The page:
There are not many books which stick to a theme but where the author has allowed such a broad scope for content. LEAF combines such a range of known and new ingredients – all leaves – which provide the basis for a new way of looking at the lesser used part of many plants.
The fantastic range of 120 recipes for “herbs, lettuces, greens and everything in between” make the most of the many flavours, colours, textures and sizes of leaves as well as providing new ways of using many of the plants that we already use but in perhaps a rather limited way.
One of the recipes that stood out to me for this was Chard Galette (p.156). Chard is often something that goes on for longer than I expect when growing and the uses of it can seem repetitive. This recipe also let me use up some of the leftover remnants of cheese and other bits and pieces I had in the fridge to make space for the Christmas shopping! Plus, it tasted great.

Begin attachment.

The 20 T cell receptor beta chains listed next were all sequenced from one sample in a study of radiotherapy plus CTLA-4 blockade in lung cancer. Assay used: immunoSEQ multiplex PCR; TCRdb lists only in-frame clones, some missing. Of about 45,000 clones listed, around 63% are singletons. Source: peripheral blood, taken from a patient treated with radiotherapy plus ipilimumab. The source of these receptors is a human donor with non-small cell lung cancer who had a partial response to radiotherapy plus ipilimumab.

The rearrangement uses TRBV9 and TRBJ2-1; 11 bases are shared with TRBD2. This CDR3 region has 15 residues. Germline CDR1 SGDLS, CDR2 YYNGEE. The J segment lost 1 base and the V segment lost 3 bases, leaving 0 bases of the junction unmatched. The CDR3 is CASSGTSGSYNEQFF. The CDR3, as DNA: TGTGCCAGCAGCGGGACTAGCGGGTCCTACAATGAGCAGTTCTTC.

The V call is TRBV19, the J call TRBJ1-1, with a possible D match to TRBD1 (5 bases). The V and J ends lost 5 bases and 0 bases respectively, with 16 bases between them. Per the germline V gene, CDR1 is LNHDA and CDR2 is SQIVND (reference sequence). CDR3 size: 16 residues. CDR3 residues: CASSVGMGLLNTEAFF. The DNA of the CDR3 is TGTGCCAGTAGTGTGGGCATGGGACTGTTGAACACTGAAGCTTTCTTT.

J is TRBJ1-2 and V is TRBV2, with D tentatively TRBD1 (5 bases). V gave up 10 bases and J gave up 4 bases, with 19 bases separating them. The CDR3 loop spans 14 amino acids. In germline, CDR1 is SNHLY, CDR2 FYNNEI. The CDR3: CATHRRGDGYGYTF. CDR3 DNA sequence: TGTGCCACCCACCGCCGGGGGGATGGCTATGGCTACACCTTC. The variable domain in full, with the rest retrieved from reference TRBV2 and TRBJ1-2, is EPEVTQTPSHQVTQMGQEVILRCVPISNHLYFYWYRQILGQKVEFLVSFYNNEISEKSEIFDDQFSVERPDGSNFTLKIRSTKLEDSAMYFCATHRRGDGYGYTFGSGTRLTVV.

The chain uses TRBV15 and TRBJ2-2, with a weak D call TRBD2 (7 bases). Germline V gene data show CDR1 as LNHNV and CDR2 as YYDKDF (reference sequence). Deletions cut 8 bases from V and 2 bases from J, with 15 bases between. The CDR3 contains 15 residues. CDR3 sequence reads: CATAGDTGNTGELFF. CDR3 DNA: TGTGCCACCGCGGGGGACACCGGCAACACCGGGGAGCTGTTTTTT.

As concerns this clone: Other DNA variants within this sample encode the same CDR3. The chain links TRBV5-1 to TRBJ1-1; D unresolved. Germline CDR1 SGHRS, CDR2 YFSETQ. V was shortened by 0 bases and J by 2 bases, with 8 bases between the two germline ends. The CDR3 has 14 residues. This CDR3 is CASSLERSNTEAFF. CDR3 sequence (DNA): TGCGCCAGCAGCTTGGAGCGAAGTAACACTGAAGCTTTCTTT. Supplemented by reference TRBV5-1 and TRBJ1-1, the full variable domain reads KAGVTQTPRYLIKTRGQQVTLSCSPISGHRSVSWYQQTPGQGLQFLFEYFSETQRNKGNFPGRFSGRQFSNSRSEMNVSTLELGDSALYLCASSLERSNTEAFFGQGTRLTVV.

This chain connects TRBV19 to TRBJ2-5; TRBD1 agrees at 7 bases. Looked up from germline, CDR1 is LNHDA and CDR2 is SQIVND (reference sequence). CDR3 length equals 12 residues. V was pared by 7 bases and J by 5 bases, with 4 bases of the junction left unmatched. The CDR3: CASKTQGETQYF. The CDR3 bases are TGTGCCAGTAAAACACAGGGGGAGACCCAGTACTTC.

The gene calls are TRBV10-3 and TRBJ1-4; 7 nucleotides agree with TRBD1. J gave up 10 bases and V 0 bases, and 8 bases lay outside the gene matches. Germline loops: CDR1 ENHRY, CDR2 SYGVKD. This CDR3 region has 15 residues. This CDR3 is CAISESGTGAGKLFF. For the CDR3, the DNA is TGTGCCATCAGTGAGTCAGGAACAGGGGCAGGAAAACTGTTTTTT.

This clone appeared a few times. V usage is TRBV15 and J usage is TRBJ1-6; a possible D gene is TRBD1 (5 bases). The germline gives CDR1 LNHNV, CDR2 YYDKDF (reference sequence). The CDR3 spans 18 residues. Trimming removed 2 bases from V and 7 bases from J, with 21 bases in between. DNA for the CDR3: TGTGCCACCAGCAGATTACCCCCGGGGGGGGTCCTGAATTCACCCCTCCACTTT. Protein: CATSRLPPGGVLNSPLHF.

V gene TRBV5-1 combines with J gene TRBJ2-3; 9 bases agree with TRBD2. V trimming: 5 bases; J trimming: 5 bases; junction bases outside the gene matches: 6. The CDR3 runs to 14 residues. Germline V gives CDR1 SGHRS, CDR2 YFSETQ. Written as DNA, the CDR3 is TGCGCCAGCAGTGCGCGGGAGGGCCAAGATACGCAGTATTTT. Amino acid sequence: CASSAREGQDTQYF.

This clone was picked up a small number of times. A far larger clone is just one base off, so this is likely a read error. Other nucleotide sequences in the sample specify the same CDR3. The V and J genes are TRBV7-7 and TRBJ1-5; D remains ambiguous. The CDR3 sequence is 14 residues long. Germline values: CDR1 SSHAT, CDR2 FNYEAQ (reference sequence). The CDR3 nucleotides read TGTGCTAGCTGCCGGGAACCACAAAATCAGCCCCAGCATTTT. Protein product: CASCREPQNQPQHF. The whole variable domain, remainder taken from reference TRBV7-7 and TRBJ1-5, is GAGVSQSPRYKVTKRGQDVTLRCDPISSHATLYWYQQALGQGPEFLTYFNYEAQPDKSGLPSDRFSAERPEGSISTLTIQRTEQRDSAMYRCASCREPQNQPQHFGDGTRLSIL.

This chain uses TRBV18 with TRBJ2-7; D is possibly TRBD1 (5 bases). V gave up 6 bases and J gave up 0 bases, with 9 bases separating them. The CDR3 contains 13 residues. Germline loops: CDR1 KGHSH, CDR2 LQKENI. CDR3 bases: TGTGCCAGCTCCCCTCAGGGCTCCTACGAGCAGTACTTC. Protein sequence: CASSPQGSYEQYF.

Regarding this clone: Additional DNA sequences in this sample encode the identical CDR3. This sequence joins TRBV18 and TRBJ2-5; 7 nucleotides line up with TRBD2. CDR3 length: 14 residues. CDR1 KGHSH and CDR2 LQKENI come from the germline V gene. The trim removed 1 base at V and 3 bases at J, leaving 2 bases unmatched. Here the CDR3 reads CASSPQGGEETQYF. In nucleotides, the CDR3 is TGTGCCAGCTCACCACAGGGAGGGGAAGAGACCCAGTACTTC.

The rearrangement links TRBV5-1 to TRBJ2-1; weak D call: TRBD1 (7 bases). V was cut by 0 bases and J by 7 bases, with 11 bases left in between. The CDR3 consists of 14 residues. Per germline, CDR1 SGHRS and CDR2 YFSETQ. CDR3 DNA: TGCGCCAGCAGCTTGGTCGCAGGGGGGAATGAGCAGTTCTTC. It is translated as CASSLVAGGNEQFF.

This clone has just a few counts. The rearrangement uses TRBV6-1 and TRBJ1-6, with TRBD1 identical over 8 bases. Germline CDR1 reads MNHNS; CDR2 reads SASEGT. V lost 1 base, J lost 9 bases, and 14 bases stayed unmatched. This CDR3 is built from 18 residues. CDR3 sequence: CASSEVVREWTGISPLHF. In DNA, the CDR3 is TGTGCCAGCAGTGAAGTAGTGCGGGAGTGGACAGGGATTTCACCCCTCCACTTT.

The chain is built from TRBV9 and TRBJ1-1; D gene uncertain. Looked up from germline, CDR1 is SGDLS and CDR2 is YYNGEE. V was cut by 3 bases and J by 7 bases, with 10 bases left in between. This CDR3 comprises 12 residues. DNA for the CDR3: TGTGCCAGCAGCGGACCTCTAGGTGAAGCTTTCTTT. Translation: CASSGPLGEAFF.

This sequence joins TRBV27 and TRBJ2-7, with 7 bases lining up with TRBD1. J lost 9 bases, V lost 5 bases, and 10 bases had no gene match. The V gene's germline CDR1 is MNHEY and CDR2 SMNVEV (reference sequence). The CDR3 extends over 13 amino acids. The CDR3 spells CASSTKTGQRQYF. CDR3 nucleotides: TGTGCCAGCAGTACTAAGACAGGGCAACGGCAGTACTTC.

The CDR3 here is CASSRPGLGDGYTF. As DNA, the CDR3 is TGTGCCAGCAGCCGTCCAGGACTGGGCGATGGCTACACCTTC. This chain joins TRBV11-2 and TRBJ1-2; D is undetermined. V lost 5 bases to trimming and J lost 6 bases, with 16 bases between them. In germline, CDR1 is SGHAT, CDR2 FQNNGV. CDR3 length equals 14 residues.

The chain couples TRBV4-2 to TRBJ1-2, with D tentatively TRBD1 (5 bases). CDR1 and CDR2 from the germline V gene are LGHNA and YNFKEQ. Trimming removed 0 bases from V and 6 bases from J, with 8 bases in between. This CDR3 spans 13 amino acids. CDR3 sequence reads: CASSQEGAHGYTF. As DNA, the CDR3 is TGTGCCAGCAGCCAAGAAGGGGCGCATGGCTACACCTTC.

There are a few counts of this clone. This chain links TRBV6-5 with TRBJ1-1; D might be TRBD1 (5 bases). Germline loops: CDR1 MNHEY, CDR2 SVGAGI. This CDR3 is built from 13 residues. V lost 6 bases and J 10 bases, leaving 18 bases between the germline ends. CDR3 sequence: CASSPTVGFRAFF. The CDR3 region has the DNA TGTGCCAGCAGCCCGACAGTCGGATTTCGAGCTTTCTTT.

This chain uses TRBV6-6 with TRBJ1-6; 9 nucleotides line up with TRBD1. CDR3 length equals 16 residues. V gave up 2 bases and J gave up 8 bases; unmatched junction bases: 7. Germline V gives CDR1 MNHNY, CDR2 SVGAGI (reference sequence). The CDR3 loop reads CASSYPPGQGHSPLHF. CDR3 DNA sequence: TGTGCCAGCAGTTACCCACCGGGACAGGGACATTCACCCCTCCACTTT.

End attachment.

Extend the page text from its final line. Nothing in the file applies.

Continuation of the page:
In with the Christmas shopping I do have a few extra brussels sprouts. I thought I would have a go at the amazing looking and tasty-sounding Brussels Sprout Christmas Tree (p.165). If it is a delicious as it looks then I think I might even have a few sprouts converts over the festive break!
There are so many options with this book that you could work your way through the recipes, and associated seasonal leaves, year-round. I loved the fact that each recipe comes with a little bit of background and I’m sure as I try each new recipe I will add my own notes. What a great book to leaf through!